Remember the wedding for your Army buddy you attended a few years ago? Well, there's a chance that couple is on their way to divorce court today. Despite a decline in Army divorce rates, your friend would join the 2.3 percent of married officers that divorced in 2006, reports the American Forces Press Service.
What's more, if your buddy is female she stands to lose more money once the divorce is final. CNNMoney.com reports that a woman?s standard of living decreases by 27 percent after a divorce. Conversely, the man?s standard of living increases 10 percent. The reason: most women leave the important financial decisions to their husbands during the marriage, according to CNNMoney.com.Regardless of how secure you think your marriage is today, it's important to ensure that your finances won't suffer if you decide to split in the future. Here's how you can protect your finances in the event of a divorce (originally published on CNNMoney.com):
1.) Read your financial statements. Read every financial statement you are aware of, this is the best way to get an idea of your financial situation. Make sure that you calculate all of your expenses, such as household bills, and tuition, then compare that to the income reported on your tax return.
2.) Copy everything. Try to make copies of your tax returns, 401 (k) statements, life insurance policies, etc. 3.) Keep an eye on your credit. Keep copies of any credit card statements, and maintain good credit in your own name. In the event of a divorce, your ex's bad credit can haunt your financial choices for several years. By keeping good credit in your name, you can fight liability for outlandish debt incurred by your former spouse.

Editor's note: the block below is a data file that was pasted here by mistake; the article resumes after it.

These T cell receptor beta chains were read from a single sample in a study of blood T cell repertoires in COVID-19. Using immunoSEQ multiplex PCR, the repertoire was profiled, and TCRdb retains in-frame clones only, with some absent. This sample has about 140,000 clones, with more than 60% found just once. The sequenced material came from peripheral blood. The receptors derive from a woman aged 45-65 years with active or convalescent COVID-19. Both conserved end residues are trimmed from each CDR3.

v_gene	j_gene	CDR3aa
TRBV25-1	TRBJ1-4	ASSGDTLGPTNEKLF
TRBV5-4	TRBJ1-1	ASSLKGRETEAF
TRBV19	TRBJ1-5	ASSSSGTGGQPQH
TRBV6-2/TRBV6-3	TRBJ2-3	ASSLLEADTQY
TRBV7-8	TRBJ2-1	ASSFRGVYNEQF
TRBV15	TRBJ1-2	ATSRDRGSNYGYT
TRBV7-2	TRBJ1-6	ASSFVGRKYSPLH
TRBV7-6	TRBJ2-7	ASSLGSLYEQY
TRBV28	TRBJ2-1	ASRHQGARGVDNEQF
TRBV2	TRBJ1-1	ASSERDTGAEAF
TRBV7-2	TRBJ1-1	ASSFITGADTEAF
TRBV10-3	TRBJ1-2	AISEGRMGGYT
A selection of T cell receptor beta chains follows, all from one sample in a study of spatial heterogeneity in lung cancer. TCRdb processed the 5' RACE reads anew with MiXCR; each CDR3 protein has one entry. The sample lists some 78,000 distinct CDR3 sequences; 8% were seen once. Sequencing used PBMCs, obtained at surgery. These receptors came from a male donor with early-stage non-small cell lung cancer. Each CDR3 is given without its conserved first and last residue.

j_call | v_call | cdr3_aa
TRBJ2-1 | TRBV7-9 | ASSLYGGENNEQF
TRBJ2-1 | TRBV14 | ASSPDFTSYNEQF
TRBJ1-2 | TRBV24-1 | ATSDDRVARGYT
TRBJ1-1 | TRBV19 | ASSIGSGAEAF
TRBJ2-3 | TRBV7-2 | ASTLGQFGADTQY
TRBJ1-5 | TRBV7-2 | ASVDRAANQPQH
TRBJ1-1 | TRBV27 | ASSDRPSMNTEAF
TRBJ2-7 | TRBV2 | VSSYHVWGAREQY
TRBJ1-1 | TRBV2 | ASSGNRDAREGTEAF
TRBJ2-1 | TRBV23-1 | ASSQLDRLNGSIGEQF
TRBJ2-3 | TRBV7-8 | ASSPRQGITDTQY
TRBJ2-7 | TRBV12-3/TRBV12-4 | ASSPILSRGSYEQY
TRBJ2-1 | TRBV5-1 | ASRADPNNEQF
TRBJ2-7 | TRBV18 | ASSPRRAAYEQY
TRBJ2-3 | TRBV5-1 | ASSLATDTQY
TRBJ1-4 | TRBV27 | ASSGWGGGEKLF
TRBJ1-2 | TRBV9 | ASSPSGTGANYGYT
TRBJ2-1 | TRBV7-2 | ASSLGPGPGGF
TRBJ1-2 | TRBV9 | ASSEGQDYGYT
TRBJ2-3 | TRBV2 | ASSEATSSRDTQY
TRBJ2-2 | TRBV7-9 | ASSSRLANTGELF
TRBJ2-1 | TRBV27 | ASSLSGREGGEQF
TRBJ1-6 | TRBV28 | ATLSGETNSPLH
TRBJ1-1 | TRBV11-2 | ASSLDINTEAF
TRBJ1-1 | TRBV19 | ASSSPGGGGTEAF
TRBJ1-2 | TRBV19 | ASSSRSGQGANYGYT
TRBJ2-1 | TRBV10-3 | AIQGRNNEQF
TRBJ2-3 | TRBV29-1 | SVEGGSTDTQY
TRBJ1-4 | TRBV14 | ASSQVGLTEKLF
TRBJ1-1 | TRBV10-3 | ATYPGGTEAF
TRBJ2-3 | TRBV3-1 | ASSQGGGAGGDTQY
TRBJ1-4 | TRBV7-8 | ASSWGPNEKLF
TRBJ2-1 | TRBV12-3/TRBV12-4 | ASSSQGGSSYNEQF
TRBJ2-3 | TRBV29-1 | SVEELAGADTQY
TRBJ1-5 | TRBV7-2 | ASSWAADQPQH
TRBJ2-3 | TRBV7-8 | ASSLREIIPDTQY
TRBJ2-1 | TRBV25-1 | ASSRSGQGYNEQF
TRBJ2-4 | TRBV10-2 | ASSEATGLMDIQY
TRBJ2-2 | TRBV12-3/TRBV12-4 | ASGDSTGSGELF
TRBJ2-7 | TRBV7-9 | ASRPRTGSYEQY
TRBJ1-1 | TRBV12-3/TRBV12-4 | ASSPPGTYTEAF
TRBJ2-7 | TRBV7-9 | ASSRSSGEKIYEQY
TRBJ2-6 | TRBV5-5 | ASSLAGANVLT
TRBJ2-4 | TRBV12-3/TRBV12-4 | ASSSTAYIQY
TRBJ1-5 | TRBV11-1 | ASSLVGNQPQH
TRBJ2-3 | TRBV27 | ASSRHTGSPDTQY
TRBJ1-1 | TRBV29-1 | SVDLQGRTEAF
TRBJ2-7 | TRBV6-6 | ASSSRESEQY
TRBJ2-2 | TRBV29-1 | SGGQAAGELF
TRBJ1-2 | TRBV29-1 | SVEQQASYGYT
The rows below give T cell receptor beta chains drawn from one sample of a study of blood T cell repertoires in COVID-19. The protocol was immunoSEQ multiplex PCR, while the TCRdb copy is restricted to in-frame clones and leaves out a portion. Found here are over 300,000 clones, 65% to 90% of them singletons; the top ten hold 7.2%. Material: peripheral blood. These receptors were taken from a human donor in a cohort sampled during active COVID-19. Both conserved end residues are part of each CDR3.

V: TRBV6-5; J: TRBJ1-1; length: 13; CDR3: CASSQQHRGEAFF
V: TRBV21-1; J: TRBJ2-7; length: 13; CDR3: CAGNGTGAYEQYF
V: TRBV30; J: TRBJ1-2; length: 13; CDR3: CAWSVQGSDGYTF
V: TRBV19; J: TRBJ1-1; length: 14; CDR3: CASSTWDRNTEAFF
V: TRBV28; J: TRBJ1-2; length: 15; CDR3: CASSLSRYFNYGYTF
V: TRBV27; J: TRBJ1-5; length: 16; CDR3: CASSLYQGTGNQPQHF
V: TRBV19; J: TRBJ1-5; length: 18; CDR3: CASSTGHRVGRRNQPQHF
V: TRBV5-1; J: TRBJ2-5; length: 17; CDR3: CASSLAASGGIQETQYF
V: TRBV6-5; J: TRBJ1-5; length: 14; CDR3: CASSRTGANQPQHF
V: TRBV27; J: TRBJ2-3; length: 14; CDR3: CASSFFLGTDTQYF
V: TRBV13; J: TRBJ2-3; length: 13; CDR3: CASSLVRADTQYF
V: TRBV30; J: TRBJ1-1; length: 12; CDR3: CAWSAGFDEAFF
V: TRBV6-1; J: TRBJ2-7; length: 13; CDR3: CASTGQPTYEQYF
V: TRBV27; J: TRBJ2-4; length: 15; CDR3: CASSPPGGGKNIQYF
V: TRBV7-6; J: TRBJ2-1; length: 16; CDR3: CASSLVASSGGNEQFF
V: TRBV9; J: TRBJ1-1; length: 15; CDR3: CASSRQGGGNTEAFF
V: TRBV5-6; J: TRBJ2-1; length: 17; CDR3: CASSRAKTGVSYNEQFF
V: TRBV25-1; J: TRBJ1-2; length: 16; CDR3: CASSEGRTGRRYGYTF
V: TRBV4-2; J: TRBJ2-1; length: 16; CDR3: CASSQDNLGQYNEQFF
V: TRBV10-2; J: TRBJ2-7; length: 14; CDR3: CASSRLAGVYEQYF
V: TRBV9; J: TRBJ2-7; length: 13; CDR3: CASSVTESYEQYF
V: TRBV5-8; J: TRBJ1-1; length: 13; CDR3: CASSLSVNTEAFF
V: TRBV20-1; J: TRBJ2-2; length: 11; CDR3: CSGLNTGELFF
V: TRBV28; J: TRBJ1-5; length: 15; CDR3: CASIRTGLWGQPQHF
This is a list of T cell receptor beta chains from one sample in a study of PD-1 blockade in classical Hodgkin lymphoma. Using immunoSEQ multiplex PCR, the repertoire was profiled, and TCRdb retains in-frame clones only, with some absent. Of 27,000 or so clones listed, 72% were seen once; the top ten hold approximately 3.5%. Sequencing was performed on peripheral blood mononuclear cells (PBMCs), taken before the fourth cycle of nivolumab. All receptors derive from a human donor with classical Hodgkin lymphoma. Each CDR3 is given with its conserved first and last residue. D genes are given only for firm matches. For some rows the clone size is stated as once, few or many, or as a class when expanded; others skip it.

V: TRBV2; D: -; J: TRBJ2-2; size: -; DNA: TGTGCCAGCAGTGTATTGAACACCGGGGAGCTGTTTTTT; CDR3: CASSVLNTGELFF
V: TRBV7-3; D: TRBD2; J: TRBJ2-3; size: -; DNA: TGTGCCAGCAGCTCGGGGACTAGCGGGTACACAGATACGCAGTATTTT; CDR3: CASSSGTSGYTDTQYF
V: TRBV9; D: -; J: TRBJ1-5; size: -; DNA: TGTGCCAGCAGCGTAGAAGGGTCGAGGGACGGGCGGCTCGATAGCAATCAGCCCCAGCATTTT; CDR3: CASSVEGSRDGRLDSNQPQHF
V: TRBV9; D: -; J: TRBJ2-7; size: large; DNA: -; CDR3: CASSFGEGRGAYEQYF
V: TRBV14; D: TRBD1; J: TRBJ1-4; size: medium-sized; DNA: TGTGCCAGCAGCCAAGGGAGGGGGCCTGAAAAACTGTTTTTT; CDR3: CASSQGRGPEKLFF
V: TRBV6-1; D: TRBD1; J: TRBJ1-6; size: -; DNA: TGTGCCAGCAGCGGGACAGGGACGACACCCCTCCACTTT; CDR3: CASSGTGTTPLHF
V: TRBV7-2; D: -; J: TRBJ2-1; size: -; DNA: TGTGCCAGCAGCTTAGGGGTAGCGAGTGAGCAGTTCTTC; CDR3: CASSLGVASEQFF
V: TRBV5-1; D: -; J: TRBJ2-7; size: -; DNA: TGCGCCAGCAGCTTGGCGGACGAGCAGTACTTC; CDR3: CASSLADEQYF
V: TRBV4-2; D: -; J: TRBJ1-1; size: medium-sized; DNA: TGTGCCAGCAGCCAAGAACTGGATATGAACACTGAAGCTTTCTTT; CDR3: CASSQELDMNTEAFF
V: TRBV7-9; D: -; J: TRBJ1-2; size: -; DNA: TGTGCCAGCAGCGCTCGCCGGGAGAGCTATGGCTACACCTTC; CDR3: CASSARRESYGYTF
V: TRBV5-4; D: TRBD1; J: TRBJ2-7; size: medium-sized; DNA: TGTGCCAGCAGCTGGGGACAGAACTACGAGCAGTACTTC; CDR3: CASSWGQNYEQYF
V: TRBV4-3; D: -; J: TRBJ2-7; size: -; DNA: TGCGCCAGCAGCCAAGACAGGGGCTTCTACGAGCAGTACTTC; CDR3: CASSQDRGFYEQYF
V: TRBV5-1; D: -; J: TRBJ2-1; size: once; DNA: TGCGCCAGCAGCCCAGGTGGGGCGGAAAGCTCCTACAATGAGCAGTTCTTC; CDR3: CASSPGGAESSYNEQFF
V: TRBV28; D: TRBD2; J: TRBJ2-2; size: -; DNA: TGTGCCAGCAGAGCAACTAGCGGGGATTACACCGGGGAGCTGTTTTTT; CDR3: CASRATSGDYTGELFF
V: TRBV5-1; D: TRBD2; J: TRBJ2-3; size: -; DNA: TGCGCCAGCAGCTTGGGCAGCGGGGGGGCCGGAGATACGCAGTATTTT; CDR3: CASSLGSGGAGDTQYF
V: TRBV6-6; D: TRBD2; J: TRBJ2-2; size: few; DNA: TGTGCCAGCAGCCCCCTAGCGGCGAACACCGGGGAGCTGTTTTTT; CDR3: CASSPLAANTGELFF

4.) Put your name on all financial documents. Include your name on the title or deed of property that you and your spouse purchased together. Several states consider property purchased during the marriage marital property, but individual state laws may vary, reports CNNMoney.
5.) Revise your will and insurance policies. Once you're married it's wise for both spouses to create a will. It should clearly express the division of property and assets, as well as reflect the change in beneficiaries. If a spouse remarries and then dies without making changes to his or her will or policy, the assets will revert to whoever is listed as the beneficiary -- or in this case, the ex.
You and your spouse promised to stay together until death parts you. But if divorce should part you and your spouse before the good Lord does, it's a good idea to ensure that your finances are safe.
For more financial advice and information, visit Military.com's Finance Center.